The chart above shows the overall results of the latest survey of small businesses: the Small Business Optimism Index. It fell significantly in November, and is about as weak as it has ever been.
This is a big deal, since small businesses are critically important to the health of the U.S. economy. The Small Business Administration has the relevant stats:
Small businesses make up:
99.7 percent of U.S. employer firms,
64 percent of net new private-sector jobs,
49.2 percent of private-sector employment,
42.9 percent of private-sector payroll,
46 percent of private-sector output,
43 percent of high-tech employment,
98 percent of firms exporting goods, and
33 percent of exporting value.
The weakest part of the survey is shown above. As the NFIB reports, "The net percent of owners expecting better business conditions in six months fell 37 points to a net negative 35 percent." This is worse even than in depths of the 2008-2009 Great Recession. Small business owners overwhelming expect business conditions to deteriorate next year.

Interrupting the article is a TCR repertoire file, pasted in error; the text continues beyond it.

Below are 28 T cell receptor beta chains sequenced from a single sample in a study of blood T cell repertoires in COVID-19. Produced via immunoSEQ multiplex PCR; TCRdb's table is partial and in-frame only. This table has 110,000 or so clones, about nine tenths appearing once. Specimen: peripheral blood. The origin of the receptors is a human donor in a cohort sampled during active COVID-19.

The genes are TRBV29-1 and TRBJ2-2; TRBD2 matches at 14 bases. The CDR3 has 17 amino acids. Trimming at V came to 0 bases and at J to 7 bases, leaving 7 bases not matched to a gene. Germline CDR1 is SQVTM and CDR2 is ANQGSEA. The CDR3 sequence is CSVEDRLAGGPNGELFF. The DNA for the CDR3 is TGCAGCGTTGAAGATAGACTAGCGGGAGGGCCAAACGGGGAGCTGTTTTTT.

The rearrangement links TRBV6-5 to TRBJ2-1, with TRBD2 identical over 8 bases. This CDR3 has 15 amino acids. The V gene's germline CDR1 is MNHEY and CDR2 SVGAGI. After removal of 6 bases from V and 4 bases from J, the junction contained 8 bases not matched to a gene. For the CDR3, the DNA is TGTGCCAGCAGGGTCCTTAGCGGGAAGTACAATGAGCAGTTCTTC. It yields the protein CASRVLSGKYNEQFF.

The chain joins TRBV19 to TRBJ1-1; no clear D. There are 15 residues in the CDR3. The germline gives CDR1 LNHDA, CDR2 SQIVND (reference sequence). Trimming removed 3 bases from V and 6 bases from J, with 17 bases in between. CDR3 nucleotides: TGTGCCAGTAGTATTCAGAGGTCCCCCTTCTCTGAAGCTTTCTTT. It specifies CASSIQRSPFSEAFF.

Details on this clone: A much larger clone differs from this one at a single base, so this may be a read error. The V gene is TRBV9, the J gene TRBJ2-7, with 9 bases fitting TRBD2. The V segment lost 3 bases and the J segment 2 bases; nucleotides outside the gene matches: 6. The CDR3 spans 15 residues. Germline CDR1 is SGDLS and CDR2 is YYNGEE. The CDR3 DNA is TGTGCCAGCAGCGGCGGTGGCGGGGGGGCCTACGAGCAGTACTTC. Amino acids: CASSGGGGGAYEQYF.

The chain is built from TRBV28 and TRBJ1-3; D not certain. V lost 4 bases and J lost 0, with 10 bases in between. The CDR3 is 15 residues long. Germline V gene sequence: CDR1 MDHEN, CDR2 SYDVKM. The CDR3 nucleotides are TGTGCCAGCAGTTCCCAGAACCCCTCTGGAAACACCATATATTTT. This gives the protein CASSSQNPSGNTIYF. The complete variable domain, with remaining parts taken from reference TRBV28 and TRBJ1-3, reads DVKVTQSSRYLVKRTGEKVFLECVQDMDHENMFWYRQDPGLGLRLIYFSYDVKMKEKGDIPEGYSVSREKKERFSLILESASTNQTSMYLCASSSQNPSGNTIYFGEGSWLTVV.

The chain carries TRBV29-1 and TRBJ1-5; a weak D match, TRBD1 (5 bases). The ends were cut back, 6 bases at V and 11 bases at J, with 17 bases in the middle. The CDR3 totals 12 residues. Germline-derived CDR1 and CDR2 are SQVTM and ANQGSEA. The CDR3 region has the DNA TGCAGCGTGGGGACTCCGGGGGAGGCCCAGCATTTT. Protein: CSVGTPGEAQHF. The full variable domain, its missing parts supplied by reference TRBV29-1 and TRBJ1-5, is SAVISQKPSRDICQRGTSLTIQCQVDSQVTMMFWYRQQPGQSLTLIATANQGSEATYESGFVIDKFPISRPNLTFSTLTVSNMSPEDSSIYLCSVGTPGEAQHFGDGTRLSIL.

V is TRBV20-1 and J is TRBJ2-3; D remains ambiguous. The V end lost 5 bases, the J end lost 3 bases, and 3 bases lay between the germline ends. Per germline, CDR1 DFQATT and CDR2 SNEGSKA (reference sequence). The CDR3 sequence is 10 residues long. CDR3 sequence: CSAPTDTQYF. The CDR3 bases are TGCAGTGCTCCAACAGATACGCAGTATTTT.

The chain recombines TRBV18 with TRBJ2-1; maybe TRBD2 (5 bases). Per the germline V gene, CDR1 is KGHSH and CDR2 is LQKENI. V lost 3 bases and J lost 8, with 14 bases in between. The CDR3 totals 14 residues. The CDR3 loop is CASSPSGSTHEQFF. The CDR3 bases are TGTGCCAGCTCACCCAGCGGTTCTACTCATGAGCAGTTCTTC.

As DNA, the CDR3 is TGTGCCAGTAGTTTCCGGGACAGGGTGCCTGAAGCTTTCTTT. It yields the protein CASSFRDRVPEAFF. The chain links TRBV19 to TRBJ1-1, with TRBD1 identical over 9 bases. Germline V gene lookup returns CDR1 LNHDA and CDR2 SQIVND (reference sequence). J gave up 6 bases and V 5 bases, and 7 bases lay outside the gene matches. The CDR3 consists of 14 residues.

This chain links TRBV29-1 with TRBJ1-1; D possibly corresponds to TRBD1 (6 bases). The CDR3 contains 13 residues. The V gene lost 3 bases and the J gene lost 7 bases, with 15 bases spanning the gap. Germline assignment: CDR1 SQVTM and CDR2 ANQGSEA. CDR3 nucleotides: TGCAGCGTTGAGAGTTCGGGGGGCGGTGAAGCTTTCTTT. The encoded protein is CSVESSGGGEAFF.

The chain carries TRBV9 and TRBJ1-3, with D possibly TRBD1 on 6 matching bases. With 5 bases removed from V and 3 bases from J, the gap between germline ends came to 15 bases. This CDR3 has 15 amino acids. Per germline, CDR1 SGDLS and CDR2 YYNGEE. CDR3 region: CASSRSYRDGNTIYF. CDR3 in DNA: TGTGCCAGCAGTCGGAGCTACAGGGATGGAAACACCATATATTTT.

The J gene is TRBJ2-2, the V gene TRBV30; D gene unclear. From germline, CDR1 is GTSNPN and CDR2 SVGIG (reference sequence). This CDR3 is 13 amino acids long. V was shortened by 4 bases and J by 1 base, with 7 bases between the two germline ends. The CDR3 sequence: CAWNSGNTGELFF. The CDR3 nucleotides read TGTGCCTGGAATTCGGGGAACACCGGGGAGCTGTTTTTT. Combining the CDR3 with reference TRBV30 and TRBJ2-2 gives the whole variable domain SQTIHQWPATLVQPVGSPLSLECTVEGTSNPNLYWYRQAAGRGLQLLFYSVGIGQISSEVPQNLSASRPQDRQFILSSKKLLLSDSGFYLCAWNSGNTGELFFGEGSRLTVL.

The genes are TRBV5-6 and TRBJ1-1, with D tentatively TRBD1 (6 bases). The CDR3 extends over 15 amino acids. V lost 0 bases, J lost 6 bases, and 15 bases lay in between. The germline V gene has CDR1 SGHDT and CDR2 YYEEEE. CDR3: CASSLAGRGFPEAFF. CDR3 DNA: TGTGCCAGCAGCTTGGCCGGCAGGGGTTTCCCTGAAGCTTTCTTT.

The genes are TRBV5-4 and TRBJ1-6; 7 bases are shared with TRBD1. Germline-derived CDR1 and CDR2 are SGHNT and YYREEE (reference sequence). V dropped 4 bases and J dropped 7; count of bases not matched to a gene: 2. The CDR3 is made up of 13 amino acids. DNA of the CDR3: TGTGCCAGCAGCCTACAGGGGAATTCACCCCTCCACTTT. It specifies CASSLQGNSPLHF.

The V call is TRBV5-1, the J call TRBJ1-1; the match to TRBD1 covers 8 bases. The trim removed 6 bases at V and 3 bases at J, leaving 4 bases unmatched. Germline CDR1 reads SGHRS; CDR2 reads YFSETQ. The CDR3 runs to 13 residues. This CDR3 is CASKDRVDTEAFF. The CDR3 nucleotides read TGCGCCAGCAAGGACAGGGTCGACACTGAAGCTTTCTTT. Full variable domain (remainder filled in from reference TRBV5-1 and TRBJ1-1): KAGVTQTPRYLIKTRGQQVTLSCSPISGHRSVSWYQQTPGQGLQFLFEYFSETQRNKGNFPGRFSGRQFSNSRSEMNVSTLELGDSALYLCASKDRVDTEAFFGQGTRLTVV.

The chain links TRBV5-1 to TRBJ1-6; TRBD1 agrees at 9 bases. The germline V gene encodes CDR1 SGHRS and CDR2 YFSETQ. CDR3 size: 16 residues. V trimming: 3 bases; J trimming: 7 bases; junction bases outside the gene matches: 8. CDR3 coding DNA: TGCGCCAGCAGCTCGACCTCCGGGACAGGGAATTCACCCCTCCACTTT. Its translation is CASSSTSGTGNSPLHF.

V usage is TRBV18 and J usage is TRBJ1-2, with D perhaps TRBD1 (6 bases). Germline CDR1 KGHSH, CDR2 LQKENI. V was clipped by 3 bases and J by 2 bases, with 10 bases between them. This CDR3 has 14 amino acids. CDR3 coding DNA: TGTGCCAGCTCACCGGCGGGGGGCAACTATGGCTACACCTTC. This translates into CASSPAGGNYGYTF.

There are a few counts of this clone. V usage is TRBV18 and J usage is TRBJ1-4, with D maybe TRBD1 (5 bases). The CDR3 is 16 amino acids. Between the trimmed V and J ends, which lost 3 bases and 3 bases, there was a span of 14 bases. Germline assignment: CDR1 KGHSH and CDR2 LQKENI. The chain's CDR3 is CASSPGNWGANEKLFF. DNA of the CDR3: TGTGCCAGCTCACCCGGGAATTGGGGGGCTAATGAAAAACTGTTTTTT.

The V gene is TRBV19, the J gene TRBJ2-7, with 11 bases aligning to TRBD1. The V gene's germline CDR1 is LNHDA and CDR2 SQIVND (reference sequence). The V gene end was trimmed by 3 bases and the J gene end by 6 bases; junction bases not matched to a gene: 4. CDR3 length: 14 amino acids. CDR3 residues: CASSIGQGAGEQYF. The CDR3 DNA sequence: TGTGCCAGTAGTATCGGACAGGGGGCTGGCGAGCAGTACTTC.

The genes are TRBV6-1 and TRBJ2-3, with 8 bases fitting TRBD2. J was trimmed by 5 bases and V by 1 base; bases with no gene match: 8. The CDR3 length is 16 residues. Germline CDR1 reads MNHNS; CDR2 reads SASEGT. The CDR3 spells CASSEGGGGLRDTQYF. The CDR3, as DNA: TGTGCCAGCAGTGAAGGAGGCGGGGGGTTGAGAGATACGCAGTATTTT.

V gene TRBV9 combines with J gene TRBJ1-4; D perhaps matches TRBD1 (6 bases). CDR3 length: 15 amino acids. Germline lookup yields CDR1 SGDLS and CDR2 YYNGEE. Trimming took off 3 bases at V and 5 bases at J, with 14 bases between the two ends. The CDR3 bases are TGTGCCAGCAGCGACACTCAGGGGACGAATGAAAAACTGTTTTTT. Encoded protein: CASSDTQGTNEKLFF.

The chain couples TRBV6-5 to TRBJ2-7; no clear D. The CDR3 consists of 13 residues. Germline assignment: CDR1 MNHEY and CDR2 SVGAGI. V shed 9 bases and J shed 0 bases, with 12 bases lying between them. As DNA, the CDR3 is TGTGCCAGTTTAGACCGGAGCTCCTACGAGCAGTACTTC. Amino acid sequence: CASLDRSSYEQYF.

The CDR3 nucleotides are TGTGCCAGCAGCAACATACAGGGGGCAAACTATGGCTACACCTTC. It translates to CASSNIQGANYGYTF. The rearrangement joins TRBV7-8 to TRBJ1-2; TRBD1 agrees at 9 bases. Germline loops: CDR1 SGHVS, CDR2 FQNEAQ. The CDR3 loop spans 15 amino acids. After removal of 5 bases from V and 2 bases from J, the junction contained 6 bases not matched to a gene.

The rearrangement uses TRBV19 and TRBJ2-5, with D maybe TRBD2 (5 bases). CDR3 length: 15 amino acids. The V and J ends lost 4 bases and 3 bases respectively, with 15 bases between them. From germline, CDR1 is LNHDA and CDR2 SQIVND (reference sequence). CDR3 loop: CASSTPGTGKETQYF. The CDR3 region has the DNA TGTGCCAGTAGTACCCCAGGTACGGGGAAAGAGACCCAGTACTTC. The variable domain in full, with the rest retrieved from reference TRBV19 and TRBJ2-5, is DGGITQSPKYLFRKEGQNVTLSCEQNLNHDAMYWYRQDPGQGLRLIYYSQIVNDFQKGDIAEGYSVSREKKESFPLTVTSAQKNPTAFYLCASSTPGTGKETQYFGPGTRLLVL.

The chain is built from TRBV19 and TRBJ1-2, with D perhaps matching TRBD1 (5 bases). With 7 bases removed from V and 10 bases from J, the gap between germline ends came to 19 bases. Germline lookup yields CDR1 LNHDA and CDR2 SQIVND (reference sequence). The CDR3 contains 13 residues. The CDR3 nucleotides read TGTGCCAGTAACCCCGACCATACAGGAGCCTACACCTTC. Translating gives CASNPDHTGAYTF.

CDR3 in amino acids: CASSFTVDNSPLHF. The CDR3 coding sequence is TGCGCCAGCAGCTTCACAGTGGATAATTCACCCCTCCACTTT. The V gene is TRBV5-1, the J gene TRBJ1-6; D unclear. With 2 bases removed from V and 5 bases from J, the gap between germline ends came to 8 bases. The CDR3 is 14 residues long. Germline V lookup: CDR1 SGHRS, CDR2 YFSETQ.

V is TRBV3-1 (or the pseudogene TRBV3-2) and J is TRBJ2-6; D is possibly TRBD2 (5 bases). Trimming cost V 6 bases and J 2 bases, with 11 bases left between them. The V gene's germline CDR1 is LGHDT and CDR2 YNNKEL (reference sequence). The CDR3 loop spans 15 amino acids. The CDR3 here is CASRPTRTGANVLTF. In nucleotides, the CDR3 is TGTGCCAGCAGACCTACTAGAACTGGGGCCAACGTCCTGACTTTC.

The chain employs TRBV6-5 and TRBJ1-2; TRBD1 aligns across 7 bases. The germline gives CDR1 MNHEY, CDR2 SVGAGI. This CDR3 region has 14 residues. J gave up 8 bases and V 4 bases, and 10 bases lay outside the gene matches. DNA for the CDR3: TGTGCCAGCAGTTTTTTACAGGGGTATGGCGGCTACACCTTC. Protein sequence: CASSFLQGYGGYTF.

As the chart above shows, only 5% of small business owners plan to increase hiring. This is up from the Great Recession low, but still substantially below normal levels.
This sums it up:
Something bad happened in November—and based on the NFIB survey data, it wasn’t merely Hurricane Sandy. The storm had a significant impact on the economy, no doubt, but it is very clear that a stunning number of owners who expect worse business conditions in six months had far more to do with the decline in small-business confidence. Nearly half of owners are now certain that things will be worse next year than they are now. Washington does not have the needs of small business in mind. Between the looming ‘fiscal cliff,’ the promise of higher healthcare costs and the endless onslaught of new regulations, owners have found themselves in a state of pessimism.
The only good thing that can be said about all this gloom and doom is that the stock market is undoubtedly suffused with similar gloomy sentiments. Markets are braced for lots of bad news, so if the future turns out to be even slightly less bad than expected, risk asset prices can rise.